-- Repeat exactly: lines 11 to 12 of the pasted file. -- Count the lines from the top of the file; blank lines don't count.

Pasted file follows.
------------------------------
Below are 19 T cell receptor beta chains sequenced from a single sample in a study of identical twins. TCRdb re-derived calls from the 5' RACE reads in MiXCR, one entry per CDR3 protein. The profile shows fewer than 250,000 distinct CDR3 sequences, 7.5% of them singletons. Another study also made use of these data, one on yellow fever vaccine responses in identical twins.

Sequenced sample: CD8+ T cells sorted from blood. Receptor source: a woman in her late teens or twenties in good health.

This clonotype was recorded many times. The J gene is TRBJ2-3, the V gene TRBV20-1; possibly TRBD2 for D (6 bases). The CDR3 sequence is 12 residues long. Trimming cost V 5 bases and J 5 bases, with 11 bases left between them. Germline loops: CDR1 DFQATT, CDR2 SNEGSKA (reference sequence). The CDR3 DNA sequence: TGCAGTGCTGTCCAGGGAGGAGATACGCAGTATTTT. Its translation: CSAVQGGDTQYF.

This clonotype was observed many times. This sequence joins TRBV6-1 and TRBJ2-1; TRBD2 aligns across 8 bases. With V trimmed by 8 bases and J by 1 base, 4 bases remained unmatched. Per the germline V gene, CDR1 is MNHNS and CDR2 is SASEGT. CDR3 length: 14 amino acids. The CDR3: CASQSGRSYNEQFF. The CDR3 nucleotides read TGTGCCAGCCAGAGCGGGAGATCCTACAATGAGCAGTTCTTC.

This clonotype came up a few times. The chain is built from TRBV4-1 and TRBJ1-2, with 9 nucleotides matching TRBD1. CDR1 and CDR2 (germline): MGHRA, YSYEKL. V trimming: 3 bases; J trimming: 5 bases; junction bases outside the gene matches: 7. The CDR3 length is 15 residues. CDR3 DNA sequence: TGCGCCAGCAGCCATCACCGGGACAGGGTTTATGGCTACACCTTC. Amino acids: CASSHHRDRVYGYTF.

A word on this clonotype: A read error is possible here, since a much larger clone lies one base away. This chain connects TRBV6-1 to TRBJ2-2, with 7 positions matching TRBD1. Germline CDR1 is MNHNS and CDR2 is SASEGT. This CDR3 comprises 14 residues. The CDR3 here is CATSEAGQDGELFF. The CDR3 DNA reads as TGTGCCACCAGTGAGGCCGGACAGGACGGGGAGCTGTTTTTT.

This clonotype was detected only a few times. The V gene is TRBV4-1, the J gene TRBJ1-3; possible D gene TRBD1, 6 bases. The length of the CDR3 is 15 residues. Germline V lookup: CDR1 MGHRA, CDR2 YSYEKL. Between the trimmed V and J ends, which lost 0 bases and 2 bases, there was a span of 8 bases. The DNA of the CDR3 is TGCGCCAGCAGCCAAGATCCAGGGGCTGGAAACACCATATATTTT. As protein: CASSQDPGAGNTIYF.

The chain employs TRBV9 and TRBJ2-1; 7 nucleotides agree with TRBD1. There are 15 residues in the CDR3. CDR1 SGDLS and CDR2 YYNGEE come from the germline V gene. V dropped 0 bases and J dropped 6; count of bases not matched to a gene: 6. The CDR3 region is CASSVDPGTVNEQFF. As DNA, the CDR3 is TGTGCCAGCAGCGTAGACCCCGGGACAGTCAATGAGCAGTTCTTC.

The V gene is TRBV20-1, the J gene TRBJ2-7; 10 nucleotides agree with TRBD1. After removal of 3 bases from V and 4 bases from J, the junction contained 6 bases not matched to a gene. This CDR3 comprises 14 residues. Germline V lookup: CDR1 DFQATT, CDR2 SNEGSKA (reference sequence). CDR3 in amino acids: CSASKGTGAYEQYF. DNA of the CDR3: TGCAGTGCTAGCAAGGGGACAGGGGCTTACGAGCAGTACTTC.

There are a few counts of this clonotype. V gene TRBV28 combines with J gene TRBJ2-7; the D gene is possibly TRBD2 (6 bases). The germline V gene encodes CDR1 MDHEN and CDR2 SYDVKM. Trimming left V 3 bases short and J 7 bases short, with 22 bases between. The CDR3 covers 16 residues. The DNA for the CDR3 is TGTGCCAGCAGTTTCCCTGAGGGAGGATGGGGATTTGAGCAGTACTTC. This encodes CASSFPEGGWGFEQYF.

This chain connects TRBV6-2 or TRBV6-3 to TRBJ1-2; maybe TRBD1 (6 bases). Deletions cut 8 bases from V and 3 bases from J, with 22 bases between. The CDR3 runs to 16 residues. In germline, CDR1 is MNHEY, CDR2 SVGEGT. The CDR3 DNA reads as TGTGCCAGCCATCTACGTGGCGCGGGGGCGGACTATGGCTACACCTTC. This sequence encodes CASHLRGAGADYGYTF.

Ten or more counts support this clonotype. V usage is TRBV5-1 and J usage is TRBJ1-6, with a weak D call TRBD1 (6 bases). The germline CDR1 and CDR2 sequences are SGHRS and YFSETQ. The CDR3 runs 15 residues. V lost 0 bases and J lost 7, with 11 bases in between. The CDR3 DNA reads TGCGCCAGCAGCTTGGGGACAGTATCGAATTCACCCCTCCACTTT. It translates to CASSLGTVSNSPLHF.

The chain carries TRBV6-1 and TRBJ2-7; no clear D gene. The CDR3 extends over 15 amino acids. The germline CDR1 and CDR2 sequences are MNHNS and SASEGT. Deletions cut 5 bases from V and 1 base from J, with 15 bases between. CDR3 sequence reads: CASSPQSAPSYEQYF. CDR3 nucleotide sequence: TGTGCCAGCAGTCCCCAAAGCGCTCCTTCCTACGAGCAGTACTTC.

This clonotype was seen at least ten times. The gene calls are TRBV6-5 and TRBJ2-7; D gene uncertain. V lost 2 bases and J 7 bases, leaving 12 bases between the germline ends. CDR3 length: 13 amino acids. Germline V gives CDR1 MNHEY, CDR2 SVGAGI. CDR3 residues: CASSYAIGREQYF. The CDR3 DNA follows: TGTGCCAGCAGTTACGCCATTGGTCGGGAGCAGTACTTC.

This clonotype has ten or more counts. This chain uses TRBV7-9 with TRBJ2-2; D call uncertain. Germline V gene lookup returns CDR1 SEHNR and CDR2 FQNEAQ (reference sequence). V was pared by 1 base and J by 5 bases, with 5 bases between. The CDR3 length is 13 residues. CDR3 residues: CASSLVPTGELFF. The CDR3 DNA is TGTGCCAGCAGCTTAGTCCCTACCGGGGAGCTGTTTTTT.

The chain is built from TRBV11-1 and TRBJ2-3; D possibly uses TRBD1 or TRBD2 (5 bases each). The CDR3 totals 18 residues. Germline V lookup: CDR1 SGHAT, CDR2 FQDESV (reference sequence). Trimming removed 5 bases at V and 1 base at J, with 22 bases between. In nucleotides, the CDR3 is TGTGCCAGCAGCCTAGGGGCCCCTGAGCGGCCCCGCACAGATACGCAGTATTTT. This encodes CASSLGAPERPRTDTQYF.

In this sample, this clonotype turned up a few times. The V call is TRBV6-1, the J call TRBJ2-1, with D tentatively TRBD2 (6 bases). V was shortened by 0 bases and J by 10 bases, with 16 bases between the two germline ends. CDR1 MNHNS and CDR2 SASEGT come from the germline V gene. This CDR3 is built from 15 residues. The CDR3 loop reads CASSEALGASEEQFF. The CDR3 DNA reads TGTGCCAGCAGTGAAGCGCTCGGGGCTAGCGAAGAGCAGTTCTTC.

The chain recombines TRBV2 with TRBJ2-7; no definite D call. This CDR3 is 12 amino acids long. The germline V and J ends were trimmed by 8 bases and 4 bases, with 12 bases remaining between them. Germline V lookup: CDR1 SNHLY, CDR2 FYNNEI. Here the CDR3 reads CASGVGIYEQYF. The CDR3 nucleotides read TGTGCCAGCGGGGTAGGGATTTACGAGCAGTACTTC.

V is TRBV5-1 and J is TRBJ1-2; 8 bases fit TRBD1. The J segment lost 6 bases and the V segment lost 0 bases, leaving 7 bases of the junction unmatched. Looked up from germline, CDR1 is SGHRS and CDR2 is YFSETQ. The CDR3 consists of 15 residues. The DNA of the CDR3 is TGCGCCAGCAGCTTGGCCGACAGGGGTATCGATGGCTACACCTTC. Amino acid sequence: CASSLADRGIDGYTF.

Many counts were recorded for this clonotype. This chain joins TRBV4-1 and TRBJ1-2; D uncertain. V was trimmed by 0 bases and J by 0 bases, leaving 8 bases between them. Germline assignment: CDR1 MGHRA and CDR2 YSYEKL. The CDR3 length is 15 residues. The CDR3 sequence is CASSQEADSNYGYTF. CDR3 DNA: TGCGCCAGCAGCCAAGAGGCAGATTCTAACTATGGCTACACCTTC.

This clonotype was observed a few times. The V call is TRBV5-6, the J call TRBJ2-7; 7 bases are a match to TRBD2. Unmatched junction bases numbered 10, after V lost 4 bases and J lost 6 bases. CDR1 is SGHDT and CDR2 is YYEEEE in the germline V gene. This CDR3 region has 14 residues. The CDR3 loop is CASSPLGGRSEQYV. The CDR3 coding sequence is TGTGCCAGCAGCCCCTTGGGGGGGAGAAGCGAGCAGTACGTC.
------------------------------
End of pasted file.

This chain connects TRBV6-2 or TRBV6-3 to TRBJ1-2; maybe TRBD1 (6 bases). Deletions cut 8 bases from V and 3 bases from J, with 22 bases between. The CDR3 runs to 16 residues. In germline, CDR1 is MNHEY, CDR2 SVGEGT. The CDR3 DNA reads as TGTGCCAGCCATCTACGTGGCGCGGGGGCGGACTATGGCTACACCTTC. This sequence encodes CASHLRGAGADYGYTF.

Ten or more counts support this clonotype. V usage is TRBV5-1 and J usage is TRBJ1-6, with a weak D call TRBD1 (6 bases). The germline CDR1 and CDR2 sequences are SGHRS and YFSETQ. The CDR3 runs 15 residues. V lost 0 bases and J lost 7, with 11 bases in between. The CDR3 DNA reads TGCGCCAGCAGCTTGGGGACAGTATCGAATTCACCCCTCCACTTT. It translates to CASSLGTVSNSPLHF.